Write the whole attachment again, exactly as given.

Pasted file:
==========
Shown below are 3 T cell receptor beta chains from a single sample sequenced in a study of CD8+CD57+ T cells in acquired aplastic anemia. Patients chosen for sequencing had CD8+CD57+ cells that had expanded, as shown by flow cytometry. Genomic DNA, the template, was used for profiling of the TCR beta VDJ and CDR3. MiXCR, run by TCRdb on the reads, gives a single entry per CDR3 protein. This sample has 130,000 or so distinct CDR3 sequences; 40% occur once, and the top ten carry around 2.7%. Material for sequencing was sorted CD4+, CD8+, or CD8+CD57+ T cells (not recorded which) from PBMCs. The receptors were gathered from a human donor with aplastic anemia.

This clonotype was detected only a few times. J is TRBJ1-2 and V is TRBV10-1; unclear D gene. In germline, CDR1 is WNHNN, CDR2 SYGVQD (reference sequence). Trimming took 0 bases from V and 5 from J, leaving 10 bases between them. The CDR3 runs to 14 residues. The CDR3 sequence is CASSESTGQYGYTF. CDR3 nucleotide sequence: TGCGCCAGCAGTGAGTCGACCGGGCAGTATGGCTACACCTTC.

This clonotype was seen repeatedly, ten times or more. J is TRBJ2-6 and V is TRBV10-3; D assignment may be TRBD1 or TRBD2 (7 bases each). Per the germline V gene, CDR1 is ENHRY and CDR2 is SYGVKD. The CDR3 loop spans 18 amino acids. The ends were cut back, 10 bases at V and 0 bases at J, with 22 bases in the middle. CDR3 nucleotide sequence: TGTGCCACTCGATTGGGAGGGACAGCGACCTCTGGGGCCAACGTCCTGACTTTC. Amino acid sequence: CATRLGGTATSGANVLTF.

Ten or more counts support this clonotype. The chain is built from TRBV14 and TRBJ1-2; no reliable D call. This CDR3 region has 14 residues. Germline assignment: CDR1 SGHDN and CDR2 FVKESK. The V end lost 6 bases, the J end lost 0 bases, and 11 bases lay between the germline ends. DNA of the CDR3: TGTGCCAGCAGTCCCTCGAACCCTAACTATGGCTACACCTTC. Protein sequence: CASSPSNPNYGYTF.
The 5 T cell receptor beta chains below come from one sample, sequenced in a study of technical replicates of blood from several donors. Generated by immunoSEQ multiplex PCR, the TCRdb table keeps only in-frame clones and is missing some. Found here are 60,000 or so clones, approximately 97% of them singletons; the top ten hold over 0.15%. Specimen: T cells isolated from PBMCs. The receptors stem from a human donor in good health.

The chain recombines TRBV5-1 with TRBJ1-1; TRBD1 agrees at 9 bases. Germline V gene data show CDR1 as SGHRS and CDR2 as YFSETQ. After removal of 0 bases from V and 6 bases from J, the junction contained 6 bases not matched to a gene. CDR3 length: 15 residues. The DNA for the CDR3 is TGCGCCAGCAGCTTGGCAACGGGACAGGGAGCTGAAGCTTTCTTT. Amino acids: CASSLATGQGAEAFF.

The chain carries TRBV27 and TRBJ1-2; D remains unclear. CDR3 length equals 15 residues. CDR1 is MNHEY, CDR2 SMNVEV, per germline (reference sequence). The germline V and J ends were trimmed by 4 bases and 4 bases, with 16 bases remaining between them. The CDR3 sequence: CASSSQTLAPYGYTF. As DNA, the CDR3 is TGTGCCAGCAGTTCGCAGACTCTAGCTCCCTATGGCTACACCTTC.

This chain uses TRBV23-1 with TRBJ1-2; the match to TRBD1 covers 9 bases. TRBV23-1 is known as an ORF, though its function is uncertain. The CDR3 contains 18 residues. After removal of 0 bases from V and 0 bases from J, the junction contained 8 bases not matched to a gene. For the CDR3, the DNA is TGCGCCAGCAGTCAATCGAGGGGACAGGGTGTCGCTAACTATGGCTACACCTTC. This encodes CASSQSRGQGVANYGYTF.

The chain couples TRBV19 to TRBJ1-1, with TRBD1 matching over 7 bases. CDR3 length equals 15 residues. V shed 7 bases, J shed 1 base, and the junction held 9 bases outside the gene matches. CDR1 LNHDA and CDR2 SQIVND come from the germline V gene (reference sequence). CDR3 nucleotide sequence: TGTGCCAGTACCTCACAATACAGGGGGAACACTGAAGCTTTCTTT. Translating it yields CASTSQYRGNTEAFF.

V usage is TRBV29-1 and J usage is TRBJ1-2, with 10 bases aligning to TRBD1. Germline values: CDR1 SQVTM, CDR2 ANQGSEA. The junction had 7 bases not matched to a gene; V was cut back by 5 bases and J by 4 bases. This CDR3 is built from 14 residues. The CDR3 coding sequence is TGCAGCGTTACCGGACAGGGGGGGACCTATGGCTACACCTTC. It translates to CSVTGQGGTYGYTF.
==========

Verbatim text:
Shown below are 3 T cell receptor beta chains from a single sample sequenced in a study of CD8+CD57+ T cells in acquired aplastic anemia. Patients chosen for sequencing had CD8+CD57+ cells that had expanded, as shown by flow cytometry. Genomic DNA, the template, was used for profiling of the TCR beta VDJ and CDR3. MiXCR, run by TCRdb on the reads, gives a single entry per CDR3 protein. This sample has 130,000 or so distinct CDR3 sequences; 40% occur once, and the top ten carry around 2.7%. Material for sequencing was sorted CD4+, CD8+, or CD8+CD57+ T cells (not recorded which) from PBMCs. The receptors were gathered from a human donor with aplastic anemia.

This clonotype was detected only a few times. J is TRBJ1-2 and V is TRBV10-1; unclear D gene. In germline, CDR1 is WNHNN, CDR2 SYGVQD (reference sequence). Trimming took 0 bases from V and 5 from J, leaving 10 bases between them. The CDR3 runs to 14 residues. The CDR3 sequence is CASSESTGQYGYTF. CDR3 nucleotide sequence: TGCGCCAGCAGTGAGTCGACCGGGCAGTATGGCTACACCTTC.

This clonotype was seen repeatedly, ten times or more. J is TRBJ2-6 and V is TRBV10-3; D assignment may be TRBD1 or TRBD2 (7 bases each). Per the germline V gene, CDR1 is ENHRY and CDR2 is SYGVKD. The CDR3 loop spans 18 amino acids. The ends were cut back, 10 bases at V and 0 bases at J, with 22 bases in the middle. CDR3 nucleotide sequence: TGTGCCACTCGATTGGGAGGGACAGCGACCTCTGGGGCCAACGTCCTGACTTTC. Amino acid sequence: CATRLGGTATSGANVLTF.

Ten or more counts support this clonotype. The chain is built from TRBV14 and TRBJ1-2; no reliable D call. This CDR3 region has 14 residues. Germline assignment: CDR1 SGHDN and CDR2 FVKESK. The V end lost 6 bases, the J end lost 0 bases, and 11 bases lay between the germline ends. DNA of the CDR3: TGTGCCAGCAGTCCCTCGAACCCTAACTATGGCTACACCTTC. Protein sequence: CASSPSNPNYGYTF.
The 5 T cell receptor beta chains below come from one sample, sequenced in a study of technical replicates of blood from several donors. Generated by immunoSEQ multiplex PCR, the TCRdb table keeps only in-frame clones and is missing some. Found here are 60,000 or so clones, approximately 97% of them singletons; the top ten hold over 0.15%. Specimen: T cells isolated from PBMCs. The receptors stem from a human donor in good health.

The chain recombines TRBV5-1 with TRBJ1-1; TRBD1 agrees at 9 bases. Germline V gene data show CDR1 as SGHRS and CDR2 as YFSETQ. After removal of 0 bases from V and 6 bases from J, the junction contained 6 bases not matched to a gene. CDR3 length: 15 residues. The DNA for the CDR3 is TGCGCCAGCAGCTTGGCAACGGGACAGGGAGCTGAAGCTTTCTTT. Amino acids: CASSLATGQGAEAFF.

The chain carries TRBV27 and TRBJ1-2; D remains unclear. CDR3 length equals 15 residues. CDR1 is MNHEY, CDR2 SMNVEV, per germline (reference sequence). The germline V and J ends were trimmed by 4 bases and 4 bases, with 16 bases remaining between them. The CDR3 sequence: CASSSQTLAPYGYTF. As DNA, the CDR3 is TGTGCCAGCAGTTCGCAGACTCTAGCTCCCTATGGCTACACCTTC.

This chain uses TRBV23-1 with TRBJ1-2; the match to TRBD1 covers 9 bases. TRBV23-1 is known as an ORF, though its function is uncertain. The CDR3 contains 18 residues. After removal of 0 bases from V and 0 bases from J, the junction contained 8 bases not matched to a gene. For the CDR3, the DNA is TGCGCCAGCAGTCAATCGAGGGGACAGGGTGTCGCTAACTATGGCTACACCTTC. This encodes CASSQSRGQGVANYGYTF.

The chain couples TRBV19 to TRBJ1-1, with TRBD1 matching over 7 bases. CDR3 length equals 15 residues. V shed 7 bases, J shed 1 base, and the junction held 9 bases outside the gene matches. CDR1 LNHDA and CDR2 SQIVND come from the germline V gene (reference sequence). CDR3 nucleotide sequence: TGTGCCAGTACCTCACAATACAGGGGGAACACTGAAGCTTTCTTT. Translating it yields CASTSQYRGNTEAFF.

V usage is TRBV29-1 and J usage is TRBJ1-2, with 10 bases aligning to TRBD1. Germline values: CDR1 SQVTM, CDR2 ANQGSEA. The junction had 7 bases not matched to a gene; V was cut back by 5 bases and J by 4 bases. This CDR3 is built from 14 residues. The CDR3 coding sequence is TGCAGCGTTACCGGACAGGGGGGGACCTATGGCTACACCTTC. It translates to CSVTGQGGTYGYTF.